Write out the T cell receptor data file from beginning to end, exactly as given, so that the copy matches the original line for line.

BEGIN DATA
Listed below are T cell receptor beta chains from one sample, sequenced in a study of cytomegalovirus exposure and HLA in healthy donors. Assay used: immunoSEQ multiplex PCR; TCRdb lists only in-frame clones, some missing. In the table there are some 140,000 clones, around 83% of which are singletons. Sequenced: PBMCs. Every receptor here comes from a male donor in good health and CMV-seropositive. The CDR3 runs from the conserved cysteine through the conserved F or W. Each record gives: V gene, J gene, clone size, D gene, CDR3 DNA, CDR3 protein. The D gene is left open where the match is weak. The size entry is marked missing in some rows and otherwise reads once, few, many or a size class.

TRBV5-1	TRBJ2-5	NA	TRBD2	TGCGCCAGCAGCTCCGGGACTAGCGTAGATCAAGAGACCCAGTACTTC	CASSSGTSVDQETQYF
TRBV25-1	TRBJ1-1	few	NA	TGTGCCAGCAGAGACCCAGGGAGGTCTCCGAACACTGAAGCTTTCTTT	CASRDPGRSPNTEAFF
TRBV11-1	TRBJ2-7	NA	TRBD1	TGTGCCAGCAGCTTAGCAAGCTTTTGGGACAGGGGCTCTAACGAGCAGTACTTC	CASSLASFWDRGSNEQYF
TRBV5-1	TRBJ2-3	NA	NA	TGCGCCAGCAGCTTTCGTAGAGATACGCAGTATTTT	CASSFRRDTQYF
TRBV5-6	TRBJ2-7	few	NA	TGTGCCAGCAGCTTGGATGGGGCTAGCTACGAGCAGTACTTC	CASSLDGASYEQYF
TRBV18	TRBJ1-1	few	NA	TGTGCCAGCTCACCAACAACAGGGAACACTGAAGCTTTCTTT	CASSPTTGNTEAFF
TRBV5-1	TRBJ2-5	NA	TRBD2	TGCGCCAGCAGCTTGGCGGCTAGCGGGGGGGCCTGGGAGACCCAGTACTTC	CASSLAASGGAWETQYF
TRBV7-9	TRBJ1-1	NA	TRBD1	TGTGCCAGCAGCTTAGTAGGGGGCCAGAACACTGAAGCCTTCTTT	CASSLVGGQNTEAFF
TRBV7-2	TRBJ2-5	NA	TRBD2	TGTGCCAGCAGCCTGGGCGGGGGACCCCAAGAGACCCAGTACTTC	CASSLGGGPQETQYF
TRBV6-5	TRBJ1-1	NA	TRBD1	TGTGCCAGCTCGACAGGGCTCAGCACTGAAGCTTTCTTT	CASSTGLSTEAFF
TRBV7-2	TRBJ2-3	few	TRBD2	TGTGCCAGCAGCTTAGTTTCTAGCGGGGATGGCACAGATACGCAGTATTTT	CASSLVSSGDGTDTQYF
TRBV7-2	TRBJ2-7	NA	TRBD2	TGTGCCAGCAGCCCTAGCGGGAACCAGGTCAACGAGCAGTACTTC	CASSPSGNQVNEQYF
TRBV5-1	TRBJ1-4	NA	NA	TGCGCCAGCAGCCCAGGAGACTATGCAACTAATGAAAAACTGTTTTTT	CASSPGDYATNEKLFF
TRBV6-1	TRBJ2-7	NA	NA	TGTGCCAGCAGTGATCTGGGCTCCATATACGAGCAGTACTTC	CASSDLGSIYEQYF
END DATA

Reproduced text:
Listed below are T cell receptor beta chains from one sample, sequenced in a study of cytomegalovirus exposure and HLA in healthy donors. Assay used: immunoSEQ multiplex PCR; TCRdb lists only in-frame clones, some missing. In the table there are some 140,000 clones, around 83% of which are singletons. Sequenced: PBMCs. Every receptor here comes from a male donor in good health and CMV-seropositive. The CDR3 runs from the conserved cysteine through the conserved F or W. Each record gives: V gene, J gene, clone size, D gene, CDR3 DNA, CDR3 protein. The D gene is left open where the match is weak. The size entry is marked missing in some rows and otherwise reads once, few, many or a size class.

TRBV5-1	TRBJ2-5	NA	TRBD2	TGCGCCAGCAGCTCCGGGACTAGCGTAGATCAAGAGACCCAGTACTTC	CASSSGTSVDQETQYF
TRBV25-1	TRBJ1-1	few	NA	TGTGCCAGCAGAGACCCAGGGAGGTCTCCGAACACTGAAGCTTTCTTT	CASRDPGRSPNTEAFF
TRBV11-1	TRBJ2-7	NA	TRBD1	TGTGCCAGCAGCTTAGCAAGCTTTTGGGACAGGGGCTCTAACGAGCAGTACTTC	CASSLASFWDRGSNEQYF
TRBV5-1	TRBJ2-3	NA	NA	TGCGCCAGCAGCTTTCGTAGAGATACGCAGTATTTT	CASSFRRDTQYF
TRBV5-6	TRBJ2-7	few	NA	TGTGCCAGCAGCTTGGATGGGGCTAGCTACGAGCAGTACTTC	CASSLDGASYEQYF
TRBV18	TRBJ1-1	few	NA	TGTGCCAGCTCACCAACAACAGGGAACACTGAAGCTTTCTTT	CASSPTTGNTEAFF
TRBV5-1	TRBJ2-5	NA	TRBD2	TGCGCCAGCAGCTTGGCGGCTAGCGGGGGGGCCTGGGAGACCCAGTACTTC	CASSLAASGGAWETQYF
TRBV7-9	TRBJ1-1	NA	TRBD1	TGTGCCAGCAGCTTAGTAGGGGGCCAGAACACTGAAGCCTTCTTT	CASSLVGGQNTEAFF
TRBV7-2	TRBJ2-5	NA	TRBD2	TGTGCCAGCAGCCTGGGCGGGGGACCCCAAGAGACCCAGTACTTC	CASSLGGGPQETQYF
TRBV6-5	TRBJ1-1	NA	TRBD1	TGTGCCAGCTCGACAGGGCTCAGCACTGAAGCTTTCTTT	CASSTGLSTEAFF
TRBV7-2	TRBJ2-3	few	TRBD2	TGTGCCAGCAGCTTAGTTTCTAGCGGGGATGGCACAGATACGCAGTATTTT	CASSLVSSGDGTDTQYF
TRBV7-2	TRBJ2-7	NA	TRBD2	TGTGCCAGCAGCCCTAGCGGGAACCAGGTCAACGAGCAGTACTTC	CASSPSGNQVNEQYF
TRBV5-1	TRBJ1-4	NA	NA	TGCGCCAGCAGCCCAGGAGACTATGCAACTAATGAAAAACTGTTTTTT	CASSPGDYATNEKLFF
TRBV6-1	TRBJ2-7	NA	NA	TGTGCCAGCAGTGATCTGGGCTCCATATACGAGCAGTACTTC	CASSDLGSIYEQYF